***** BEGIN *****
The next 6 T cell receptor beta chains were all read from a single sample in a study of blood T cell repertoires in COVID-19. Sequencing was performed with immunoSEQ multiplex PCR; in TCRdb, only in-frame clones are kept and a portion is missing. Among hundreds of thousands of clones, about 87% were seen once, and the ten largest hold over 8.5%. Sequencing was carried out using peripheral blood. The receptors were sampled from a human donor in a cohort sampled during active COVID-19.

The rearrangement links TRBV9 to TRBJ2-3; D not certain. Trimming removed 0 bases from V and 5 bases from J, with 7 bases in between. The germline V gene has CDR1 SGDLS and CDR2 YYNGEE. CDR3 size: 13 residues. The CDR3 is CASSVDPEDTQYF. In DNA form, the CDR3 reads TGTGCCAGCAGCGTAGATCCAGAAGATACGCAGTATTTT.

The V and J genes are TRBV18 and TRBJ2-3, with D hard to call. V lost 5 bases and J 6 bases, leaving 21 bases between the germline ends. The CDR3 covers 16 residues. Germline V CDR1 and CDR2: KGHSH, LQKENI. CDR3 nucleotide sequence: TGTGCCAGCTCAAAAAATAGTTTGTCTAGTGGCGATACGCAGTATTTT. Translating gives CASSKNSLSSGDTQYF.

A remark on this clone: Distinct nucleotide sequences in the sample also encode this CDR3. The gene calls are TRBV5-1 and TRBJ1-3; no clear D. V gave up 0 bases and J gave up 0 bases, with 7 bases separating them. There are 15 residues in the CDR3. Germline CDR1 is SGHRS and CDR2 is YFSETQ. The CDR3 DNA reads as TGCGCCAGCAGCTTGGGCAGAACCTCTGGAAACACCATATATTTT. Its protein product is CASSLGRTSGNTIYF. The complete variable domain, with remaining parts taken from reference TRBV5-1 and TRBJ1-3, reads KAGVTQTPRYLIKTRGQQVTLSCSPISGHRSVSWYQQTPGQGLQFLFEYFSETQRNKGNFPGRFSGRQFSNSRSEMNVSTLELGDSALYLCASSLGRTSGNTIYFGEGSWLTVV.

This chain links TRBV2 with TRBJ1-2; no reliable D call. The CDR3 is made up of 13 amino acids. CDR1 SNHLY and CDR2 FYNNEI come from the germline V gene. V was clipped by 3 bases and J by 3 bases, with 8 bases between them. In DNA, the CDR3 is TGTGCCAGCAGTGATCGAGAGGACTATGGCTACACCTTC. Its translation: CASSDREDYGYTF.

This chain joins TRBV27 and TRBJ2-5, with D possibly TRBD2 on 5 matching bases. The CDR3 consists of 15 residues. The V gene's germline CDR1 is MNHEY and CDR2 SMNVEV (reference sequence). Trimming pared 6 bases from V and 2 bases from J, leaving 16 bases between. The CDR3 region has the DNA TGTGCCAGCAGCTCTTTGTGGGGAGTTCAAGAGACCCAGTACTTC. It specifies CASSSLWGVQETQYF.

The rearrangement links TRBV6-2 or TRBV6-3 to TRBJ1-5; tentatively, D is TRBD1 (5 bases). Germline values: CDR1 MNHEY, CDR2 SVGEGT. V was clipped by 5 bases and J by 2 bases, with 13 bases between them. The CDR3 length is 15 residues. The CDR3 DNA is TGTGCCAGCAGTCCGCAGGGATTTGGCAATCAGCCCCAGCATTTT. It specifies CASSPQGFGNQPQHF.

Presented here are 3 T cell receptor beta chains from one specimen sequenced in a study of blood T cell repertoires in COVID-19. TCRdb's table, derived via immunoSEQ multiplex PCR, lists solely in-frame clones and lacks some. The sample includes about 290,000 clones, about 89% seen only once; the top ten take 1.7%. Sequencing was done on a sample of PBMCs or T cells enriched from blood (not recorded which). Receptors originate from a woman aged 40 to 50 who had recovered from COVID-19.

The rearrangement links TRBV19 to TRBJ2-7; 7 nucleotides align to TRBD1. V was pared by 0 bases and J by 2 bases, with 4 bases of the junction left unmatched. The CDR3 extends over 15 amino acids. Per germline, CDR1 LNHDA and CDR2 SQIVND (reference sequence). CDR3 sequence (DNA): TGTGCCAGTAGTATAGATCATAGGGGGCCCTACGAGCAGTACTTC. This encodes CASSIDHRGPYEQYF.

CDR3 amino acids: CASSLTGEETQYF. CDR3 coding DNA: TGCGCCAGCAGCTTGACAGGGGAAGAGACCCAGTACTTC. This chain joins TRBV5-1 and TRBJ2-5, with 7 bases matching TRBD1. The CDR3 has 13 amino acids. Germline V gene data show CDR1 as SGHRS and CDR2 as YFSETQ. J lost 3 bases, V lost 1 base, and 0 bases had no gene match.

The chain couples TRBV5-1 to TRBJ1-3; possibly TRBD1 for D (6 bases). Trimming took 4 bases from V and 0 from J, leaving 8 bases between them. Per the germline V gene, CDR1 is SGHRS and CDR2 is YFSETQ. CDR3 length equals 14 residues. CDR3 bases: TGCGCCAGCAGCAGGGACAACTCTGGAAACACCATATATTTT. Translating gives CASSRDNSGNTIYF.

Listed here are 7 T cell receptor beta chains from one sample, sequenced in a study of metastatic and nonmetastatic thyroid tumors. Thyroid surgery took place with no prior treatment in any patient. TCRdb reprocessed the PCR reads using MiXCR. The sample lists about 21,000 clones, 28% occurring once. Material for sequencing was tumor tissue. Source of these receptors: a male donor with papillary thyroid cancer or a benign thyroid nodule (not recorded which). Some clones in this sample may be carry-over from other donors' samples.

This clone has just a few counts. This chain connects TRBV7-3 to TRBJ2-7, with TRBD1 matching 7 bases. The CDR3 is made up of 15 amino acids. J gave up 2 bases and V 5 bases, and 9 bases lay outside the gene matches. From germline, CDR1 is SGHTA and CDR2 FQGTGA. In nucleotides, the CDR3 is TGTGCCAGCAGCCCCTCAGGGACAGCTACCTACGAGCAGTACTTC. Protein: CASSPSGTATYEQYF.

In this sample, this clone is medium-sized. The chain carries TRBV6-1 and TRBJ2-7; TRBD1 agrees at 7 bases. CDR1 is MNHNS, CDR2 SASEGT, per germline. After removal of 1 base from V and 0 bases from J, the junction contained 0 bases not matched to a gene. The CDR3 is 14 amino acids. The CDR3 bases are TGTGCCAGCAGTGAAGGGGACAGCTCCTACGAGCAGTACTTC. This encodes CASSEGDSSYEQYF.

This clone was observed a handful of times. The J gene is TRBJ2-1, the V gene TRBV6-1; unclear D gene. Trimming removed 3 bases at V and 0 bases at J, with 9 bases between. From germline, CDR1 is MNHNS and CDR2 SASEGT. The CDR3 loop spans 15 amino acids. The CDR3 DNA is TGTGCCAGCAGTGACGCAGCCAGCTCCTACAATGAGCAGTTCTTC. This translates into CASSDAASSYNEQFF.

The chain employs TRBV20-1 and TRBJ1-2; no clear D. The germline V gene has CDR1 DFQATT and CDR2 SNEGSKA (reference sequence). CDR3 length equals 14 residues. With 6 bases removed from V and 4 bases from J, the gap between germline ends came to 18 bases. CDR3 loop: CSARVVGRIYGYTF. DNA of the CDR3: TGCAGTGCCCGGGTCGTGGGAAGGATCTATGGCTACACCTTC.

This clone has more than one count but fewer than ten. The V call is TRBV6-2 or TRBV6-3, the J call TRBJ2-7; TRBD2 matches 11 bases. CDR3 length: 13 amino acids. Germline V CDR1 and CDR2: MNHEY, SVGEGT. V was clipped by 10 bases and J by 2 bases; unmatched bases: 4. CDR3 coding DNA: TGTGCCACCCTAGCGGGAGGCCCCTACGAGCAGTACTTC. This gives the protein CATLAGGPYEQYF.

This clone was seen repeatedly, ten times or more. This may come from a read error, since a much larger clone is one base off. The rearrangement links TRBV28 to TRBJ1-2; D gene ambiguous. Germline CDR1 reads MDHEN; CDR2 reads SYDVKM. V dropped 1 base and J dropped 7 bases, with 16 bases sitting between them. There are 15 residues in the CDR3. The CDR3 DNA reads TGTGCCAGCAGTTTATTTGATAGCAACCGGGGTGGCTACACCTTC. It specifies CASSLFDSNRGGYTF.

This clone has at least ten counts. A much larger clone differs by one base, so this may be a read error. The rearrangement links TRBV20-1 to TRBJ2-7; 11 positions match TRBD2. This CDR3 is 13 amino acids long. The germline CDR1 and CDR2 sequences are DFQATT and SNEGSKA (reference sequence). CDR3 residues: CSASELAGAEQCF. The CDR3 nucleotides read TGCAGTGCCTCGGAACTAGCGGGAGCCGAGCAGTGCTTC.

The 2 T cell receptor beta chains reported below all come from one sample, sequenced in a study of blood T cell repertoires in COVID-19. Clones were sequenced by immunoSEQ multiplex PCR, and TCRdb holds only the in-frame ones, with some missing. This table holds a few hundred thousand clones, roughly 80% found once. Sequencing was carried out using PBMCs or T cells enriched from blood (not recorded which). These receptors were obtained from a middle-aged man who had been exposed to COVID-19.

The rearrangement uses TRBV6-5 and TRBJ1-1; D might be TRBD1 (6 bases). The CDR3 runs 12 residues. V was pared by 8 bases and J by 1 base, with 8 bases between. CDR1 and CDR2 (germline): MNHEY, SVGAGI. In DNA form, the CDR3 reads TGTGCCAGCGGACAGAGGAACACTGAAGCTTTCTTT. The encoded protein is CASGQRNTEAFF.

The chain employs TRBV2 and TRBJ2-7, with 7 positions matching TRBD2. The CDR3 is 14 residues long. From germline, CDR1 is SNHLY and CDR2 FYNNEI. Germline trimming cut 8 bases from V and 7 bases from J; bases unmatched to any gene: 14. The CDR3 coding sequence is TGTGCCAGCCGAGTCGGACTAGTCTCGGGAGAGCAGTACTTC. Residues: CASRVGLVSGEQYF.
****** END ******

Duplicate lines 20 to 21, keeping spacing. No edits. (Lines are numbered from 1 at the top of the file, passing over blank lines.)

The 2 T cell receptor beta chains reported below all come from one sample, sequenced in a study of blood T cell repertoires in COVID-19. Clones were sequenced by immunoSEQ multiplex PCR, and TCRdb holds only the in-frame ones, with some missing. This table holds a few hundred thousand clones, roughly 80% found once. Sequencing was carried out using PBMCs or T cells enriched from blood (not recorded which). These receptors were obtained from a middle-aged man who had been exposed to COVID-19.

The rearrangement uses TRBV6-5 and TRBJ1-1; D might be TRBD1 (6 bases). The CDR3 runs 12 residues. V was pared by 8 bases and J by 1 base, with 8 bases between. CDR1 and CDR2 (germline): MNHEY, SVGAGI. In DNA form, the CDR3 reads TGTGCCAGCGGACAGAGGAACACTGAAGCTTTCTTT. The encoded protein is CASGQRNTEAFF.